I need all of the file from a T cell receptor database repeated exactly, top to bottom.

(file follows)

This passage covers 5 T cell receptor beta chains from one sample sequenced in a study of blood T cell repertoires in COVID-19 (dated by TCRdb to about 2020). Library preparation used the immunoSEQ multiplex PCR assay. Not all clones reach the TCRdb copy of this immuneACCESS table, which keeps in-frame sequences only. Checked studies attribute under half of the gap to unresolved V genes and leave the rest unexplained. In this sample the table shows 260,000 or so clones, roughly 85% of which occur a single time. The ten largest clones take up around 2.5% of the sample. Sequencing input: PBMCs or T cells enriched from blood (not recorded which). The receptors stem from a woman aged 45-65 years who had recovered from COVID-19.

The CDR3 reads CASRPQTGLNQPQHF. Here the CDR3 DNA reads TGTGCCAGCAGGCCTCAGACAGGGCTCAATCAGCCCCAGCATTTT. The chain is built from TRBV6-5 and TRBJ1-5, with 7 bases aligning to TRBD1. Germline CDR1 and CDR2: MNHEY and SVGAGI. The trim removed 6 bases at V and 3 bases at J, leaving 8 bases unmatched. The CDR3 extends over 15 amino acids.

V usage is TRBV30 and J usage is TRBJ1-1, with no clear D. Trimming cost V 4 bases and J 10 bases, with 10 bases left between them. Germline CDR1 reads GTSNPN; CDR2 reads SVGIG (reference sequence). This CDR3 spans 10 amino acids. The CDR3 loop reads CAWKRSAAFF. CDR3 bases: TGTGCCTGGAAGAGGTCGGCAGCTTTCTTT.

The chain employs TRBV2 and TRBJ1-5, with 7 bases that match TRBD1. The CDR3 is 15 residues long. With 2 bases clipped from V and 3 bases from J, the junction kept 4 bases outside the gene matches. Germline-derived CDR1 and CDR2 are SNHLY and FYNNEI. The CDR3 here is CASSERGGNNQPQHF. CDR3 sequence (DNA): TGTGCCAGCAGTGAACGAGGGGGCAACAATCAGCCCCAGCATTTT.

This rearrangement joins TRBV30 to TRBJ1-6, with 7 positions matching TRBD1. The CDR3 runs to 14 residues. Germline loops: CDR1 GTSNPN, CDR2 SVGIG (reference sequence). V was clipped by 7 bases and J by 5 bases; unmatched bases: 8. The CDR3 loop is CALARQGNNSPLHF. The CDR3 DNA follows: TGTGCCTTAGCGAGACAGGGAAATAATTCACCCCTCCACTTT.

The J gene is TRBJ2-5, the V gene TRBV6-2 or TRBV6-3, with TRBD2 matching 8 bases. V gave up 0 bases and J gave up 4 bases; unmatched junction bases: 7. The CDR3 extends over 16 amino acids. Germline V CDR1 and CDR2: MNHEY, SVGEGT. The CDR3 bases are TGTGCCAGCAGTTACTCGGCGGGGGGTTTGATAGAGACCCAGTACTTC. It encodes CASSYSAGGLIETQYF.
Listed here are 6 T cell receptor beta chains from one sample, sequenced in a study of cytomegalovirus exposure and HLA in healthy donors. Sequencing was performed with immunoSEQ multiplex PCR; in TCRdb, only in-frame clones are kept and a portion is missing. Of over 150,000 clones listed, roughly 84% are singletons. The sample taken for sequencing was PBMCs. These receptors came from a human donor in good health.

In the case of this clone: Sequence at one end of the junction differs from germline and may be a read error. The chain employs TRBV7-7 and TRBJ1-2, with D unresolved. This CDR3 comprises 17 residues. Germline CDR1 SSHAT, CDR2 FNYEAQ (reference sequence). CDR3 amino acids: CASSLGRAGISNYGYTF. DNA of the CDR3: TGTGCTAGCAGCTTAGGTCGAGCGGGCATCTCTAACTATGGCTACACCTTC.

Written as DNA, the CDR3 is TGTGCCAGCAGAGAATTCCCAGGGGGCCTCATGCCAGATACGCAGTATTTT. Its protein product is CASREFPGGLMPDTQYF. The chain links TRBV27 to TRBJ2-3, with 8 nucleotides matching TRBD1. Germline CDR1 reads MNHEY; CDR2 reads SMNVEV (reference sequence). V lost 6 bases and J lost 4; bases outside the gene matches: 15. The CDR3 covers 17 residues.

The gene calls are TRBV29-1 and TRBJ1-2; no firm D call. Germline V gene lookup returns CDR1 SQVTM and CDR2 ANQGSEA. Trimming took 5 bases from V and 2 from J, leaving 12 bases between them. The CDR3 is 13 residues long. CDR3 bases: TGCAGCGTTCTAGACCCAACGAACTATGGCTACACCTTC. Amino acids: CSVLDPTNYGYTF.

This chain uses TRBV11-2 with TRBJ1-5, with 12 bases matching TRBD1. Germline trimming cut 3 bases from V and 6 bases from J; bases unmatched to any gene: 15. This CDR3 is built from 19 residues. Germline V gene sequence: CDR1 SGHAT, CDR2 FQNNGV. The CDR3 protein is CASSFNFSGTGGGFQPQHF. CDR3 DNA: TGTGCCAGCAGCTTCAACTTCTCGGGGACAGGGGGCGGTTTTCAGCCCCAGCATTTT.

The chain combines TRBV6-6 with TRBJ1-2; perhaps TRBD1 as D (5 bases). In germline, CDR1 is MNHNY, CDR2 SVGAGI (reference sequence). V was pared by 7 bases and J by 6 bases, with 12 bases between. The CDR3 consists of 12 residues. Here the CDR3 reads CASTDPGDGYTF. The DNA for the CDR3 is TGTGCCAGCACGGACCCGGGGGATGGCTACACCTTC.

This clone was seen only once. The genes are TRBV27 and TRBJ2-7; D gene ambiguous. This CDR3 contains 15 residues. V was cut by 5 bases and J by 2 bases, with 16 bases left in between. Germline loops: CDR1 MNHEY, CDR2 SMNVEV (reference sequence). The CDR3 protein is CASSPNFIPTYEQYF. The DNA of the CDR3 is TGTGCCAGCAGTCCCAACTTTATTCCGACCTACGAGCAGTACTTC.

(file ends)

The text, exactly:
This passage covers 5 T cell receptor beta chains from one sample sequenced in a study of blood T cell repertoires in COVID-19 (dated by TCRdb to about 2020). Library preparation used the immunoSEQ multiplex PCR assay. Not all clones reach the TCRdb copy of this immuneACCESS table, which keeps in-frame sequences only. Checked studies attribute under half of the gap to unresolved V genes and leave the rest unexplained. In this sample the table shows 260,000 or so clones, roughly 85% of which occur a single time. The ten largest clones take up around 2.5% of the sample. Sequencing input: PBMCs or T cells enriched from blood (not recorded which). The receptors stem from a woman aged 45-65 years who had recovered from COVID-19.

The CDR3 reads CASRPQTGLNQPQHF. Here the CDR3 DNA reads TGTGCCAGCAGGCCTCAGACAGGGCTCAATCAGCCCCAGCATTTT. The chain is built from TRBV6-5 and TRBJ1-5, with 7 bases aligning to TRBD1. Germline CDR1 and CDR2: MNHEY and SVGAGI. The trim removed 6 bases at V and 3 bases at J, leaving 8 bases unmatched. The CDR3 extends over 15 amino acids.

V usage is TRBV30 and J usage is TRBJ1-1, with no clear D. Trimming cost V 4 bases and J 10 bases, with 10 bases left between them. Germline CDR1 reads GTSNPN; CDR2 reads SVGIG (reference sequence). This CDR3 spans 10 amino acids. The CDR3 loop reads CAWKRSAAFF. CDR3 bases: TGTGCCTGGAAGAGGTCGGCAGCTTTCTTT.

The chain employs TRBV2 and TRBJ1-5, with 7 bases that match TRBD1. The CDR3 is 15 residues long. With 2 bases clipped from V and 3 bases from J, the junction kept 4 bases outside the gene matches. Germline-derived CDR1 and CDR2 are SNHLY and FYNNEI. The CDR3 here is CASSERGGNNQPQHF. CDR3 sequence (DNA): TGTGCCAGCAGTGAACGAGGGGGCAACAATCAGCCCCAGCATTTT.

This rearrangement joins TRBV30 to TRBJ1-6, with 7 positions matching TRBD1. The CDR3 runs to 14 residues. Germline loops: CDR1 GTSNPN, CDR2 SVGIG (reference sequence). V was clipped by 7 bases and J by 5 bases; unmatched bases: 8. The CDR3 loop is CALARQGNNSPLHF. The CDR3 DNA follows: TGTGCCTTAGCGAGACAGGGAAATAATTCACCCCTCCACTTT.

The J gene is TRBJ2-5, the V gene TRBV6-2 or TRBV6-3, with TRBD2 matching 8 bases. V gave up 0 bases and J gave up 4 bases; unmatched junction bases: 7. The CDR3 extends over 16 amino acids. Germline V CDR1 and CDR2: MNHEY, SVGEGT. The CDR3 bases are TGTGCCAGCAGTTACTCGGCGGGGGGTTTGATAGAGACCCAGTACTTC. It encodes CASSYSAGGLIETQYF.
Listed here are 6 T cell receptor beta chains from one sample, sequenced in a study of cytomegalovirus exposure and HLA in healthy donors. Sequencing was performed with immunoSEQ multiplex PCR; in TCRdb, only in-frame clones are kept and a portion is missing. Of over 150,000 clones listed, roughly 84% are singletons. The sample taken for sequencing was PBMCs. These receptors came from a human donor in good health.

In the case of this clone: Sequence at one end of the junction differs from germline and may be a read error. The chain employs TRBV7-7 and TRBJ1-2, with D unresolved. This CDR3 comprises 17 residues. Germline CDR1 SSHAT, CDR2 FNYEAQ (reference sequence). CDR3 amino acids: CASSLGRAGISNYGYTF. DNA of the CDR3: TGTGCTAGCAGCTTAGGTCGAGCGGGCATCTCTAACTATGGCTACACCTTC.

Written as DNA, the CDR3 is TGTGCCAGCAGAGAATTCCCAGGGGGCCTCATGCCAGATACGCAGTATTTT. Its protein product is CASREFPGGLMPDTQYF. The chain links TRBV27 to TRBJ2-3, with 8 nucleotides matching TRBD1. Germline CDR1 reads MNHEY; CDR2 reads SMNVEV (reference sequence). V lost 6 bases and J lost 4; bases outside the gene matches: 15. The CDR3 covers 17 residues.

The gene calls are TRBV29-1 and TRBJ1-2; no firm D call. Germline V gene lookup returns CDR1 SQVTM and CDR2 ANQGSEA. Trimming took 5 bases from V and 2 from J, leaving 12 bases between them. The CDR3 is 13 residues long. CDR3 bases: TGCAGCGTTCTAGACCCAACGAACTATGGCTACACCTTC. Amino acids: CSVLDPTNYGYTF.

This chain uses TRBV11-2 with TRBJ1-5, with 12 bases matching TRBD1. Germline trimming cut 3 bases from V and 6 bases from J; bases unmatched to any gene: 15. This CDR3 is built from 19 residues. Germline V gene sequence: CDR1 SGHAT, CDR2 FQNNGV. The CDR3 protein is CASSFNFSGTGGGFQPQHF. CDR3 DNA: TGTGCCAGCAGCTTCAACTTCTCGGGGACAGGGGGCGGTTTTCAGCCCCAGCATTTT.

The chain combines TRBV6-6 with TRBJ1-2; perhaps TRBD1 as D (5 bases). In germline, CDR1 is MNHNY, CDR2 SVGAGI (reference sequence). V was pared by 7 bases and J by 6 bases, with 12 bases between. The CDR3 consists of 12 residues. Here the CDR3 reads CASTDPGDGYTF. The DNA for the CDR3 is TGTGCCAGCACGGACCCGGGGGATGGCTACACCTTC.

This clone was seen only once. The genes are TRBV27 and TRBJ2-7; D gene ambiguous. This CDR3 contains 15 residues. V was cut by 5 bases and J by 2 bases, with 16 bases left in between. Germline loops: CDR1 MNHEY, CDR2 SMNVEV (reference sequence). The CDR3 protein is CASSPNFIPTYEQYF. The DNA of the CDR3 is TGTGCCAGCAGTCCCAACTTTATTCCGACCTACGAGCAGTACTTC.